Shattered Silence: Melissa G. Moore

While reading the first chapter, I thought I would have to set Shattered Silence aside. I wondered how a father could brutally kill kittens and, if that wasn't bad enough, to do so while his daughter was looking on.

 

This may read as a spoiler, of sorts, but I just felt I had to warn you, in case you decided not to read the book. The rest of the book isn't as graphic as the initial chapters, though they are still going to affect your emotions.

 

Melissa Moore's family separated as many families do and, despite the emotional abuse sometimes inflicted upon his children, for most of the book I got the feeling that Keith Jesperson, the man who would later become known as the Happy Face Killer, really loved his children, in his own unique way.

 

The next part of my thoughts are harder to convey. In the past, having been part of an emotionally abusive relationship, I knew my limits.

 

There were certain things I would not condone; having someone shove me into a wall or physically abusing me, or my children, was something I would never have tolerated. I was shaken once - and only once - which makes what I'm about to say a little sobering. At the risk of causing an uproar, I fear I must speak my mind, especially since asked to provide an honest review of this title.

 

In all honesty, I believe that until Keith Jesperson started making his kids feel bad for the money he spent on them, followed by the knowledge he had confessed to being a serial killer, Melissa's mother's choice of a new husband was the damning part of Melissa and her siblings' childhood.

 

Coming from someone (me) who moved out on her own - who had one small meal a day to survive for several months - being poor would have been all right had Melissa's mother chosen to remain without a partner after her marriage to Keith Jespersen had come to an end.

 

The kids still would have had a little food on their table. They would have had their education and a loving home where they belonged, even if they had to pack undergarments in shoe boxes lined along a wall. Bottom line: it would have been tough, yes, but the children would have survived and learned to appreciate even the smallest of life's blessings.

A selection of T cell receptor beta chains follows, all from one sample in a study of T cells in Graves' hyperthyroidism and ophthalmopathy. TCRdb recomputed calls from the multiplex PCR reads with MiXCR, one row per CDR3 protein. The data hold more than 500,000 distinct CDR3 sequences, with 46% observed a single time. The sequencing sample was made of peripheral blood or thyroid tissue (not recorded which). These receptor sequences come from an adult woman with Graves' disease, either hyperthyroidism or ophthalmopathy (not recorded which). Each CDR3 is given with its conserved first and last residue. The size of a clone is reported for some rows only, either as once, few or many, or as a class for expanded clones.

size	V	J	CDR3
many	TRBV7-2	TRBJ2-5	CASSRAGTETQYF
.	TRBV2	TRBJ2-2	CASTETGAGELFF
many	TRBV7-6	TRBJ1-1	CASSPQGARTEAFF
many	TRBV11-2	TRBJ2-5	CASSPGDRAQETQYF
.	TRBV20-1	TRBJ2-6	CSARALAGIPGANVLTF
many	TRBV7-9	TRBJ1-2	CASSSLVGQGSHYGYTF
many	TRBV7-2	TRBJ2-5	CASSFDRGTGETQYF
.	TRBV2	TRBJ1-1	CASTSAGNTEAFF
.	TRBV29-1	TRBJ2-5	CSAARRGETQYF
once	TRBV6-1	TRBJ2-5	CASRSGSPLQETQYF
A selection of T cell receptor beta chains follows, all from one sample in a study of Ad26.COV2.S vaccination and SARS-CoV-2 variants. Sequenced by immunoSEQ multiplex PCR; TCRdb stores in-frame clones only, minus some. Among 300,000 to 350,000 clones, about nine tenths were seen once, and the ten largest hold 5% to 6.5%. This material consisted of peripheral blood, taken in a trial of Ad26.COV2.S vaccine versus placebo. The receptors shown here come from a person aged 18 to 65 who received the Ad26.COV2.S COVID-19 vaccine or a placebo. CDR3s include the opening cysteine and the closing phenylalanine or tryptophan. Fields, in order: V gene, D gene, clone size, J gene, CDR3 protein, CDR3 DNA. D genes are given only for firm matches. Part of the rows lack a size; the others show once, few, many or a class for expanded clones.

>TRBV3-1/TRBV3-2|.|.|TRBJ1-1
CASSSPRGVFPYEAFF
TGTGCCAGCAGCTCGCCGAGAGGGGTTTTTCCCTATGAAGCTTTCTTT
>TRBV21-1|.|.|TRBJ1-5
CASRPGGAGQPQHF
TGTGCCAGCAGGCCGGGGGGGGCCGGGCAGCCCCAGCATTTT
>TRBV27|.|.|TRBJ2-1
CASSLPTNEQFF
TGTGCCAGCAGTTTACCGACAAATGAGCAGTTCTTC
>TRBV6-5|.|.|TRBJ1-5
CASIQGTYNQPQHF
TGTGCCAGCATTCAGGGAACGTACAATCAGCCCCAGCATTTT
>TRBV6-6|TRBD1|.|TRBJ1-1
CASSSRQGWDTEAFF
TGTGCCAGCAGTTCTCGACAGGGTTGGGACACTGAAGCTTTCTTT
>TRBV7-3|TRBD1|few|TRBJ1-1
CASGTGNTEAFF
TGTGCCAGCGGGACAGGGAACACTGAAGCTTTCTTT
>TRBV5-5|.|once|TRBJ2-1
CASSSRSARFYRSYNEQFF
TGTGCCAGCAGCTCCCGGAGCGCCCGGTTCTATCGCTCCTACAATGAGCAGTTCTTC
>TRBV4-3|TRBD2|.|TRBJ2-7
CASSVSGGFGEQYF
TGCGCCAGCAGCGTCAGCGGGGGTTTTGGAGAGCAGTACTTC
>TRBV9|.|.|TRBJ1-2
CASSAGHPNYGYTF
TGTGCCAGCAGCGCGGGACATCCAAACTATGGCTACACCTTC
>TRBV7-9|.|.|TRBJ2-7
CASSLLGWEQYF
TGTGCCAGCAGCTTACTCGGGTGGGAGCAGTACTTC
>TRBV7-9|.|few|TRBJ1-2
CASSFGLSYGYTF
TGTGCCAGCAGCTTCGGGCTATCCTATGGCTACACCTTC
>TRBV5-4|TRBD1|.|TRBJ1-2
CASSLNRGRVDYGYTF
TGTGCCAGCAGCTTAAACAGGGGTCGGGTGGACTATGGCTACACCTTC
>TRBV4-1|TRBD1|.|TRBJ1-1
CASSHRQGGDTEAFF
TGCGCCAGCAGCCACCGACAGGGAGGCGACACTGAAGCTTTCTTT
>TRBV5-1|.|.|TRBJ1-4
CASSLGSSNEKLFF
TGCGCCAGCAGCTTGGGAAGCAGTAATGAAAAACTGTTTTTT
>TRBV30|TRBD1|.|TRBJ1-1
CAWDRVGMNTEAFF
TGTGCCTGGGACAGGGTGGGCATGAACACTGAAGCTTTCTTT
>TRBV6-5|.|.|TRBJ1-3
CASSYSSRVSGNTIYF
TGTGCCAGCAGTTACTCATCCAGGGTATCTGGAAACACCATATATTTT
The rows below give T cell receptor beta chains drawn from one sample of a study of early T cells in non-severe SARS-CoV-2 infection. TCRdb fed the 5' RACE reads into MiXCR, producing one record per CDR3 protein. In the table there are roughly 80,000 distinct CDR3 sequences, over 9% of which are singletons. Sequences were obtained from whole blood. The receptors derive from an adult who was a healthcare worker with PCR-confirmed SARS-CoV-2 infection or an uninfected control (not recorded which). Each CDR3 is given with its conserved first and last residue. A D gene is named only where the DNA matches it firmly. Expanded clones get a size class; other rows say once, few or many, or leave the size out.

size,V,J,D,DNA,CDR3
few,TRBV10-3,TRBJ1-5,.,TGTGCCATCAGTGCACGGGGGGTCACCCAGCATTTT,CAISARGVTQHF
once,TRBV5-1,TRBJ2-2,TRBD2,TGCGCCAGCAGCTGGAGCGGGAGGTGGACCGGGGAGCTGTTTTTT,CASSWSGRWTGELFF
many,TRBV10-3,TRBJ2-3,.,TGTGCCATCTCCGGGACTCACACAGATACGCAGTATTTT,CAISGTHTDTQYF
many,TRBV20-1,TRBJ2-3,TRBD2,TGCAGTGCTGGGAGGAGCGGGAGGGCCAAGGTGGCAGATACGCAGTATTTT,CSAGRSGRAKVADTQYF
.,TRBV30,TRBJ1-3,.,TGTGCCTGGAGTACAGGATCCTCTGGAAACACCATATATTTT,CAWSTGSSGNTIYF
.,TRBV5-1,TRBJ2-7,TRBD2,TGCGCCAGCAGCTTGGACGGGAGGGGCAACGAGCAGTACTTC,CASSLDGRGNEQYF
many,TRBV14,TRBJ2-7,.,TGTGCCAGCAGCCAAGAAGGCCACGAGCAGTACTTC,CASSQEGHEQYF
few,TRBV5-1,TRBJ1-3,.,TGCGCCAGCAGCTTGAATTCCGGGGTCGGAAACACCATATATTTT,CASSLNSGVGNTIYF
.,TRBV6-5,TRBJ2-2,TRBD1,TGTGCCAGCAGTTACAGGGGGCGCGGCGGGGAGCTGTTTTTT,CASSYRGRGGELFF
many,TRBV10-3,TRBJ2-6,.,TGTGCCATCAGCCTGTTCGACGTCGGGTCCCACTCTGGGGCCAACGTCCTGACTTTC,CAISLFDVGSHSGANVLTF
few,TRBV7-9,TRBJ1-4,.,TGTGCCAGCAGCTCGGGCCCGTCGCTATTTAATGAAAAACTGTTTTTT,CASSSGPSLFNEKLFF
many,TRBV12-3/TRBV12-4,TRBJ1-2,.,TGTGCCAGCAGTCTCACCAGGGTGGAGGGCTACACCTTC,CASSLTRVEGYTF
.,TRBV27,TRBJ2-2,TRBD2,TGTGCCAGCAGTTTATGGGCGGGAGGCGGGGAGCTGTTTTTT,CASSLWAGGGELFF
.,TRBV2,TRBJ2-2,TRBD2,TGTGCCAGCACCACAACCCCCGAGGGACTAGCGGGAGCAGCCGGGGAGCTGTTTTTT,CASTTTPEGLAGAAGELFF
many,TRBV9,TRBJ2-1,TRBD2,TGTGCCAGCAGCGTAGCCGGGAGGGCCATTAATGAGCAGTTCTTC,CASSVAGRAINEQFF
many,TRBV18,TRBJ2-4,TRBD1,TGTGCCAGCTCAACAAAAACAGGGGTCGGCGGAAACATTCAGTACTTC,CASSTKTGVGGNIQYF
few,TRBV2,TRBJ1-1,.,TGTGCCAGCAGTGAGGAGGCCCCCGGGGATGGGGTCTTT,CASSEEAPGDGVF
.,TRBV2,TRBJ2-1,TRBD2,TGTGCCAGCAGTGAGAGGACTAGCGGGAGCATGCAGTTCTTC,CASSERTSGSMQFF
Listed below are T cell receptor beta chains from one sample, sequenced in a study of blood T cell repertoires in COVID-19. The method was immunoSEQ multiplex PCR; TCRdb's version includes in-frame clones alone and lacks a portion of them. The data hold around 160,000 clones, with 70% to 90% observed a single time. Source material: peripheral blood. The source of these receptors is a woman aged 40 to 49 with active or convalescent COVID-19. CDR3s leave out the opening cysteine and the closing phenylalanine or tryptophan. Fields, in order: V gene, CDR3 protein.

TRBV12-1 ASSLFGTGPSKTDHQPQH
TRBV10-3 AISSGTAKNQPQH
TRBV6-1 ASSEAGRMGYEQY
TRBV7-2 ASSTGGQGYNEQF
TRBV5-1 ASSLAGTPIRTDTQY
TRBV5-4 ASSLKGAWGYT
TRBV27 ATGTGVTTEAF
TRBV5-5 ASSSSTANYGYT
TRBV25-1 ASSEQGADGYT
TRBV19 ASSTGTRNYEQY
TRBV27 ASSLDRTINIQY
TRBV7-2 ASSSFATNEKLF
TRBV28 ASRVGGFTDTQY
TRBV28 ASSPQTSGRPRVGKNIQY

My problem is this: when home becomes a prison - a place where kids are not comfortable and continually need to escape - it's not right and action should be taken. Home should be the most important refuge in a child's and adult's life. When that refuge is taken away, all bets are off in terms of a child growing into maturity in a fulfilling, healthy manner.

 

Yes, friends and their friends' parents can help fill the void but, at the back of any child's or abused person's mind is the fact that the escape is only temporary. They end up living in prison no matter where they are.

 

In terms of Shattered Silence, the book itself was written well enough. I wasn't grinding my teeth because of typos or formatting issues. Emotionally, however, when the kids were younger - after their mother remarried - I felt enraged. I felt emotions I would never commit to the written word.

 

You read my thoughts in the first paragraph about how I detest the cruel abuse of animals. I detest abuse period - of any kind, towards anyone or anything. However, as incredible - even unimaginable as this might sound - by the time I finished the book, I couldn't help but wonder if the kids would have been better off with their father.

 

 

Yes, the new woman he chose had a foul mouth and was abusive, in her own way, but he was there to prevent things from escalating.

 

Yes, he murdered the occasional animal in cruel ways but he never laid a hand on his wife and children.

 

Compare this to how his kids had to live after their mother remarried - and there is no comparison. After all, how are children supposed to react when a man beats their mother to the point of putting her in the hospital, knowing their father had never done such a thing? Yes, I can growl even now as I write.

 

Keith Jesperson wasn't a serial killer when his children were young. In fact, I cannot help but wonder how a man who took such pride in the physical care of his family could brutally take a human life - and so many of them.

 

I can't help but wonder if something snapped after he got divorced, though it was his choice to end the marriage, or did he commit his first murder and then seek a divorce in hopes of sparing his family?

 

How did Keith Jesperson's kids turn out? Do they have demons they are forever trying to flee? How do they react when they hear their father's name?

 

What happened to Keith Jesperson, the Happy Face Killer? Does he feel remorse for the crimes he has committed?

 

Some of these questions will be answered by the time you finish reading Shattered Silence but others will remain a mystery.

 

The title itself is perfect on so many levels, which you will come to realize after reading this book. Not only has Moore brought the painful aspects of her life into the light, she has become a source of encouragement to many people.

 

Would you like to read a story that will tug at your heartstrings and help you see how wonderful it is to live a normal abuse-free life, even if it is a trifle boring sometimes?

 

Would you like to read an account of how a person has managed to triumph over one set of devastating circumstances after another? If so, this book would be a great one to add to your collection. You'll definitely see Moore emerge as a courageous woman between the covers of this book.

 

For more information about Shattered Silence, please click the book cover which will take you to its link on Amazon.